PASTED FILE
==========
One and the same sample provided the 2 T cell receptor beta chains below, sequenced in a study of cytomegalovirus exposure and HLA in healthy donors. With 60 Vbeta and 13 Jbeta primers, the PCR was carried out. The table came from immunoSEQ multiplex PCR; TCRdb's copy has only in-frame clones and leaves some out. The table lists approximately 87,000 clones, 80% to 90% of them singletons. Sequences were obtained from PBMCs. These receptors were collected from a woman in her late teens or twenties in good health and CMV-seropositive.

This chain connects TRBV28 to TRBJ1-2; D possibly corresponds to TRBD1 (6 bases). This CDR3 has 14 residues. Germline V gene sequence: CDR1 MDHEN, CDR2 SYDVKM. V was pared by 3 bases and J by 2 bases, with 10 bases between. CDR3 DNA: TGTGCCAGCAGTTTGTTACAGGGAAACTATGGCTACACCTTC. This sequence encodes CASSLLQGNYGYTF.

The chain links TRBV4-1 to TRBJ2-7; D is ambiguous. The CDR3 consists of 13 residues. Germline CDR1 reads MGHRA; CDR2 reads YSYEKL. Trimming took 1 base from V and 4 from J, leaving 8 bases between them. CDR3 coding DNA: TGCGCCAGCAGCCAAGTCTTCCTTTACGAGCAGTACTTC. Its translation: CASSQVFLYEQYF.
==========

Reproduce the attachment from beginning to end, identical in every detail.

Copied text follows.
One and the same sample provided the 2 T cell receptor beta chains below, sequenced in a study of cytomegalovirus exposure and HLA in healthy donors. With 60 Vbeta and 13 Jbeta primers, the PCR was carried out. The table came from immunoSEQ multiplex PCR; TCRdb's copy has only in-frame clones and leaves some out. The table lists approximately 87,000 clones, 80% to 90% of them singletons. Sequences were obtained from PBMCs. These receptors were collected from a woman in her late teens or twenties in good health and CMV-seropositive.

This chain connects TRBV28 to TRBJ1-2; D possibly corresponds to TRBD1 (6 bases). This CDR3 has 14 residues. Germline V gene sequence: CDR1 MDHEN, CDR2 SYDVKM. V was pared by 3 bases and J by 2 bases, with 10 bases between. CDR3 DNA: TGTGCCAGCAGTTTGTTACAGGGAAACTATGGCTACACCTTC. This sequence encodes CASSLLQGNYGYTF.

The chain links TRBV4-1 to TRBJ2-7; D is ambiguous. The CDR3 consists of 13 residues. Germline CDR1 reads MGHRA; CDR2 reads YSYEKL. Trimming took 1 base from V and 4 from J, leaving 8 bases between them. CDR3 coding DNA: TGCGCCAGCAGCCAAGTCTTCCTTTACGAGCAGTACTTC. Its translation: CASSQVFLYEQYF.